Vol. 1: On P44A View of Tivoli: The Cascatelle and the Villa of Maecenas: 'No. 215, is The Casatella [sic] and Villa of Maecenas, near Tivoli, by Wilson, with his own portrait in the foreground. It is an imperfect sketch; but there is a curious anecdote relating to it, that he was so delighted with the waterfall itself that he cried out, while painting it: "Well done, water, by G-d!"' (The Dulwich Gallery, p. 36). On P35 (very probably) River and Farmhouse - I : 'We should also mention [...] a very pleasing little landscape by Wilson.' (Pictures at Stourhead, p. 112) On the Fine Arts: [...] Wilson, whose landscapes may be divided into three classes, - his Italian landscapes, or imitations of the manner of Claude, - his copies of English scenery, - and his historical compositions. The first of these are, in my opinion, by much the best; and I appeal in support of this opinion, to the Apollo and the Seasons [P164 & versions], and to the Phaeton [P119 & versions]. The figures are of course out of the question (these being as uncouth and slovenly as Claude's are insipid and finical); but the landscape in both pictures is delightful. In looking at them we breathe the air which the scene inspires, and feel the genius of the place present to us. In the first, there is the cool freshness of a misty spring morning; the sky, the water, the dim horizon, all convey the same feeling. The fine gray tone and varying outlines of the hills; the graceful form of the retiring lake, broken still more by the hazy shadows of the objects that repose on its bosom; the light trees that expand their branches in the air, and the dark stone figure and mouldering temple, that contrast strongly with the broad clear light of the rising day, - give a charm, a truth, a force, and harmony to this composition, which produce the greater pleasure the longer it is dwelt on. The distribution of light and shade resembles the effect of light on a globe. The Phaeton has the dazzling fervid appearance of an autumnal evening; the golden radiance streams in solid masses from behind the flickering clouds; every object is baked in the sun; the brown foreground, the thick foliage of the trees, the streams, shrunk and stealing along behind the dark, high banks, combine to produce that richness and characteristic unity of effect which is to be found only in nature, or in art derived from the study and imitation of nature. the glowing splendour of this landscape reminds us of the saying of Wilson, that in painting such subjects he endeavoured to give the effect of insects dancing in the evening sun. His eye seemed formed to drink in the light. These two pictures, as they have the greatest general effect, are more carefully finished in the particular details than the other pictures in the collection. This circumstance may be worth the attention of those who are apt to think that strength and slovenliness are the same thing. Cicero at his Villa is a clear and beautiful representation of nature. The sky is admirable for its pure azure tone. Among the less finished productions of Wilson's pencil, which display his great knowledge of perspective, is A Landscape with Figures Bathing, in which the figures are wonderfully detached from the sea beyond; and A View in Italy, with a lake and a little boat, which appear at an immeasurable distance below; the boat diminished to "A buoy almost too small for sight." A View of Ancona, Adrian's Villa at Rome, a small blue greenish landscape; The Lake of Neuni [sic], a small richly coloured landscape of the banks of a river; and a landscape containing some light and elegant groups of trees, are masterly and interesting sketches. A View on the Tiber, near Rome; a dark landscape which lies finely open to the sky; and A View of Rome are successful imitations of N. Poussin. A View of Sion House, which is hung almost out of sight, is remarkable for the clearness of the perspective, particularly in the distant windings of the River Thames, and still more so for the parched and droughty appearance of the whole scene. The air is adust [sic] the grass burned up and withered; and it seems as if some figures, reposing on the level, smooth-shaven lawn, on the river's side, would be annoyed by the parching heat of the ground. We consider this landscape, which is an old favourite, as one of the most striking proofs of Wilson's genius, as it conveys not only the image, but the feeling, of nature, and excites a new interest unborrowed from the eye, like the fine glow of a summer's day. There is a sketch of the same subject, called A View on the Thames. A View near Llangollen, North Wales [P166]; Oakhamptom Castle, Devonshire [P173]; and The Bridge at Llangollen [P65] are the principal of Wilson's English landscapes. In general this artist's views of home scenery want almost everything that ought to recommend them. The subjects he has chosen are not well fitted for the landscape painter, and there is nothing in the execution to redeem them. Ill-shaped mountains, or great heaps of earth, - trees that grow against them without character or elegance, - motionless waterfalls, - a want of relief, of transparency and distance, without the imposing grandeur of real magnitude (which it is scarcely within the province of art to give), - are the chief features and defects of this class of his pictures. The same general objections apply to Solitude [P114 & versions] and to one of two other pictures near it, which are masses of common-place confusion. In more confined scenes the effect must depend almost entirely in the differences in the execution and the details; for the difference of colour alone is not sufficient to give relief to objects placed at a small distance from the eye. But in Wilson there are commonly no details, - all is loose and general; and this very circumstance, which might assist him in giving the mighty contrasts of light and shade, deprived his pencil of all force and precision within a limited space. In general, air is necessary to the landscape painter; and, for this reason the lakes of Cumberland and Westmoreland afford few subjects for landscape painting. However stupendous the scenery of that part of the country is, and however powerful and lasting the impression which it must always make on the imagination, yet the effect is not produced merely through the medium of the eye, but arises chiefly from collateral and associated feelings.There is the knowledge of the physical magnitude of the objects in the midst of which we are placed, - the slow improgressive motion which we make in traversing them; - there is the abrupt precipice, the torrent's roar, the boundless expanse of the prospect from the highest mountains, - the difficulty of their ascent, their loneliness and silence; in short, there is a constant sense and superstitious awe of the collective power of matter, on which, from the beginning of time, the hand of man has made no impression, and which, by the lofty reflections they excite in us, give a sort of intellectual sublimity, even to our sense of physical weakness. But there is little in all these circumstances that can be translated into the picturesque, which makes its appeal immediately to the eye. In a picture, a mountain shrinks to a mole-hill, and the lake that expands its broad bosom to the sky seems hardly big enough to launch a fleet of cockle-shells. Wilson's historical landscapes, the two Niobes, Celadon and Amelia, Meleager and Atalanta, do not, in our opinion, deserve the name; that is, they do not excite feelings corresponding with the scene and story represented. They neither display true taste nor fine imagination, but are affected and violent exaggerations of clumsy common nature. They are made up mechanically of the same stock of materials, an overhanging rock, bare shattered trees, black rolling clouds, and forked lightning. The scene of Celadon & Amelia, though it may be proper for a thunder-storm, is not a place for lovers to walk in. The Meleager & Atalanta is remarkable for nothing but a castle at a distance, very much "resembling a goose-pie". The figures in the most celebrated of these are not, like the children of Niobe, punished by the gods, but like a group of rustics crouching from a hail storm. I agree with Sir Joshua Reynolds, that Wilson's mind was not, like N. Poussin's, sufficiently imbued with the knowledge of antiquity to transport the imagination three thousand years back, to give natural objects a sympathy with preternatural events, and to inform rocks, trees, and mountains, with the presence of a God, but nevertheless, his landscapes will ever afford a high treat to the lover of the art. In all that relates to the gradation of tint, to the graceful conduct and proportions of light and shade, and to the fine, deep, and harmonious tones of nature, they are models for the student. In his Italian landscapes his eye seems almost to have drunk in the light. To sum up this general character, I may obseve that, besides his excellence in aërial perspective, Wilson had great truth, harmony, and depth of local colouring. He had a fine feeling of the proportions and conduct of light and shade, and also an eye for graceful form, as far as regards the bold and varying outlines of indefinite objects, as may be seen in his foregrounds, hills, &c.; where the mind is left to muse according to an abstract principle, as it is filled or affected agreeably by certain combinations, and is not tied down to an imitation of characteristic and articulate forms. In his figures, trees, cattle, and in every thing having a determinate and regular form, his pencil was not only deficient in accuracy of outline, but even in perspective and actual relief. His trees, in particular, seem pasted on the canvas, like botanical specimens. In fine, I cannot subscribe the opinion of those who assert that Wilson was superior to Claude as a man of genius; nor can I discern any other grounds for this opinion than what would lead to the general conclusion, that the more slovenly the work the finer the picture, and that that which is imperfect is superior to that which is perfect. It might be said, on the same principle, that the coarsest sign-painting is better than the reflection of a landscape in a mirror. The objection that is sometimes made to the mere imitation of nature cannot be made to the landscapes of Claude, for in them the graces themselves have, with their own hands, assisted in selecting and disposing every object. Is the truth inconsistent with the beauty of the imitation? Does the perpetual profusion of objects and scenery, all perfect in themselves, interfere with the simple grandeur and comprehensive magnificence of the whole? Does the precision with which a plant is marked in the foreground take away from the air-drawn distinctions of the blue glimmering horison [sic]? Is there any want of that endless airy space, where the eye wanders at liberty under the open sky, explores distant objects, and returns back as from a delightful journey? There is in fact no comparison between Claude and Wilson. Sir Joshua Reynolds used to say that there would be another Raphael before there would be another Claude. His landscapes have all that is excellent and refined in art and nature. Every thing is moulded into grace and harmony; and, at the touch of his pencil, shepherds with their flocks, temples, and groves, and winding glades and scattered hamlets, rise up in never-ending succession, under the azure sky and the resplendent sun, while "Universal Pan, Knit with the graces, and the hours, in dance, Leads on the eternal spring." Michael Angelo has left, in one of his sonnets, a fine apostrophe to the earliest poet of Italy: "Fain would I, to be what our Dante was, Forego the happiest fortunes of mankind." What landscape-painter does not feel this of Claude? I have heard an anecdote, connected with the reputation of Gainsborough's pictures, which rests on pretty good authority. Sir Joshua Reynolds, at one of the Academy dinners, speaking of Gainsborough, said to a friend, "He is undoubtedly the best English landscape-painter." "No", said Wilson, who overheard the conversation, "he is not the best landscape-painter, but he is the best portrait-painter in England." (pp. 184-192) What is become of the successors of Rubens, Rembrandt, and Vandyke! [...] What extraordinary advances have we made in our own country in consequence of the establishment of the Royal Academy? What greater names has the English school to boast than those of Hogarth, Reynolds, and Wilson, who created it? (p. 225)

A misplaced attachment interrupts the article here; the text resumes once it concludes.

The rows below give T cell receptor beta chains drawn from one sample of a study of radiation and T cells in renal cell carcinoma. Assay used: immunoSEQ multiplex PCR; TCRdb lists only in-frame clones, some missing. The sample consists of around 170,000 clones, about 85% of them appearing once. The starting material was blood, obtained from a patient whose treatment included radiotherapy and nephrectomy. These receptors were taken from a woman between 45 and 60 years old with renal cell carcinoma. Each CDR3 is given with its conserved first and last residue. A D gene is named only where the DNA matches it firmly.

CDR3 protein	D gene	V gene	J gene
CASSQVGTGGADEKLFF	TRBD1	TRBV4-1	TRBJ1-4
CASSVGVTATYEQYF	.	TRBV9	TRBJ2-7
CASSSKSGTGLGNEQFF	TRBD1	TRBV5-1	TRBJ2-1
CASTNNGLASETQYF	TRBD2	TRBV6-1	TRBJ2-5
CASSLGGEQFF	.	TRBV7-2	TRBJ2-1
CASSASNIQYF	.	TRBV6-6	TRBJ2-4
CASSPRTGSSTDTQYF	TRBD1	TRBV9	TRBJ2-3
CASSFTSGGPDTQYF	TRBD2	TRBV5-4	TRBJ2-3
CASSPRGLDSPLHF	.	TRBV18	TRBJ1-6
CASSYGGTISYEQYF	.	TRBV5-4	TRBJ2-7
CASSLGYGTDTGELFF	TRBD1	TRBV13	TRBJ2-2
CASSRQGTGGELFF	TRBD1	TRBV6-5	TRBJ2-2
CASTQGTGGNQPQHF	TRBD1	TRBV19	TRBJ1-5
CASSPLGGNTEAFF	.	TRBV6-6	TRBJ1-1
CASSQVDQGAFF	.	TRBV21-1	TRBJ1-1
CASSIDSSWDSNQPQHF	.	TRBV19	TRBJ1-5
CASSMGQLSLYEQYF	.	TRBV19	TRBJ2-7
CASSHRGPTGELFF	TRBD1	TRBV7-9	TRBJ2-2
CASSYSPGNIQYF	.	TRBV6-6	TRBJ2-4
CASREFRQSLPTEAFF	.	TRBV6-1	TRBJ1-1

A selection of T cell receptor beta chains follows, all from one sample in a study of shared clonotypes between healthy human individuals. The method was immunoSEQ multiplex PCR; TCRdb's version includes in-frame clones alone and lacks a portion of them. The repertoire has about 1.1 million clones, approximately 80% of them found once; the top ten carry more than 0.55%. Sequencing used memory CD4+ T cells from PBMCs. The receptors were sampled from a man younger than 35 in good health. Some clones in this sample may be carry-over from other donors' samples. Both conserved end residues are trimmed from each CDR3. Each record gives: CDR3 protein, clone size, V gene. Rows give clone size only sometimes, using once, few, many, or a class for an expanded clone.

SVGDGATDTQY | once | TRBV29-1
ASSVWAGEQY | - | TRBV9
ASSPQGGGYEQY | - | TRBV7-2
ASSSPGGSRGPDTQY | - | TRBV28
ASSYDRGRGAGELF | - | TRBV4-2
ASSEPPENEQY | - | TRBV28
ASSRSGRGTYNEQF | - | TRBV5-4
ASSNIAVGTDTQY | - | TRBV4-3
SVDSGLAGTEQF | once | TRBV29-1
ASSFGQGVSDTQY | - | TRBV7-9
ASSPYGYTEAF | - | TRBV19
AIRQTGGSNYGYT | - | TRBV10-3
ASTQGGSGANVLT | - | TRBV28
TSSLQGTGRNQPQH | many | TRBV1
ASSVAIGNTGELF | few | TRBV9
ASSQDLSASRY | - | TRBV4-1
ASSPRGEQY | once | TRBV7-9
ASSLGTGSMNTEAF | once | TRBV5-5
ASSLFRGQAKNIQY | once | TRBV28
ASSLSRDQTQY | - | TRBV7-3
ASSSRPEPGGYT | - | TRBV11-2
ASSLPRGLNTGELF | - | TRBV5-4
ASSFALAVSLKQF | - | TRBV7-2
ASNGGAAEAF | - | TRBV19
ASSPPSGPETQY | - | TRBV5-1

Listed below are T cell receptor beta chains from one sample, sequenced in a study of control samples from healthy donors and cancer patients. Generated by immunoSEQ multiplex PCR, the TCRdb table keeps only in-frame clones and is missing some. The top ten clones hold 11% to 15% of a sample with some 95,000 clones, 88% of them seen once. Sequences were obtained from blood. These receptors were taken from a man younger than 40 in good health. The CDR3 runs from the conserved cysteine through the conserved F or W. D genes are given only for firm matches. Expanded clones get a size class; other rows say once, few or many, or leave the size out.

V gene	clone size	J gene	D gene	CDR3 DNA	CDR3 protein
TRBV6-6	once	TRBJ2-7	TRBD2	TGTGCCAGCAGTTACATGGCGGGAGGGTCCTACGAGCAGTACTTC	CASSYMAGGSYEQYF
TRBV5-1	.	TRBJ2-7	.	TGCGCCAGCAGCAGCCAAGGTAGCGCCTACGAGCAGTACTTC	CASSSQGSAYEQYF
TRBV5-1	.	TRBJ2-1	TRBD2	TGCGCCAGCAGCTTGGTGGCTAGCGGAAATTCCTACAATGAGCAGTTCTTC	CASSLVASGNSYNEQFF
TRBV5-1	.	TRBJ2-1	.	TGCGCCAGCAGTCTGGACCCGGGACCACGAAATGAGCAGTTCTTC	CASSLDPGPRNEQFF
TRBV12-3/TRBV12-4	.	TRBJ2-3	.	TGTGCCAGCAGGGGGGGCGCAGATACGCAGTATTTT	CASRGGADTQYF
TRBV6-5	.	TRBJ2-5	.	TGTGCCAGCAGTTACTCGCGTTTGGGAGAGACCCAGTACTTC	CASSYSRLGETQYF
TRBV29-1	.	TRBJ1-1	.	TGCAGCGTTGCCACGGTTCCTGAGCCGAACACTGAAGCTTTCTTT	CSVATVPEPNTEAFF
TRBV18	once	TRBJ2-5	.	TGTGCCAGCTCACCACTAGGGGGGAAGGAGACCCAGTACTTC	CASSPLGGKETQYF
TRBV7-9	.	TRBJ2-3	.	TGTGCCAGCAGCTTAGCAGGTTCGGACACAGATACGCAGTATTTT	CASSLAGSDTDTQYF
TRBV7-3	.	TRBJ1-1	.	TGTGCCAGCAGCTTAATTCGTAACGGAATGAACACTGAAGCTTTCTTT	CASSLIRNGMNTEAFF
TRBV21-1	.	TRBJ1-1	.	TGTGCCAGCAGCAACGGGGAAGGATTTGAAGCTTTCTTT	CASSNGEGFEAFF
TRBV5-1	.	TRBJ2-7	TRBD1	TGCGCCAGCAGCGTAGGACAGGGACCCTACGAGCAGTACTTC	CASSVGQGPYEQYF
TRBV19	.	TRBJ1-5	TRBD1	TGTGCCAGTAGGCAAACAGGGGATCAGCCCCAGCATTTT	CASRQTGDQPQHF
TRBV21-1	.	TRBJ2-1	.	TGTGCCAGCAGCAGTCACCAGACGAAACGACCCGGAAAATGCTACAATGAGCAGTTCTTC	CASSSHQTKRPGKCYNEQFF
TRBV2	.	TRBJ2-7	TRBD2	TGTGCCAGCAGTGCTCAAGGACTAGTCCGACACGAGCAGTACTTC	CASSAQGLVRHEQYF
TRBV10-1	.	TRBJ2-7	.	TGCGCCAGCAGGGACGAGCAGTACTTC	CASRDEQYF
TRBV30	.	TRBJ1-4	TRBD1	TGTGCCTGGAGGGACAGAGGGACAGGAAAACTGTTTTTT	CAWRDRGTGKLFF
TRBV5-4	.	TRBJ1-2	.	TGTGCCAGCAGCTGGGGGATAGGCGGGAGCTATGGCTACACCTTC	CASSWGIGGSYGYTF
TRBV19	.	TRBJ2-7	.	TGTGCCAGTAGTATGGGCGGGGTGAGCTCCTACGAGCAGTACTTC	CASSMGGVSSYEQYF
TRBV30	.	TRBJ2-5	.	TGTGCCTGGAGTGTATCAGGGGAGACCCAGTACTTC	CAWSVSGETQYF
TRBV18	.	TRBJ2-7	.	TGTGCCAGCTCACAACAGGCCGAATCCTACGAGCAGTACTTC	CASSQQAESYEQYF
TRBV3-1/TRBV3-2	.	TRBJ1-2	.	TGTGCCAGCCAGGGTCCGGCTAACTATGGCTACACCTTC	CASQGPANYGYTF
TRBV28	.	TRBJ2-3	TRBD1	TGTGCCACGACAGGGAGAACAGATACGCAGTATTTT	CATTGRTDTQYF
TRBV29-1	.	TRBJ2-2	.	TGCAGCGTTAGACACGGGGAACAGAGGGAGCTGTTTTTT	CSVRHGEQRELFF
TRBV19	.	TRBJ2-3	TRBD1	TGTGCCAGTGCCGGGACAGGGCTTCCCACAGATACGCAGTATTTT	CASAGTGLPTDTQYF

20/09/2019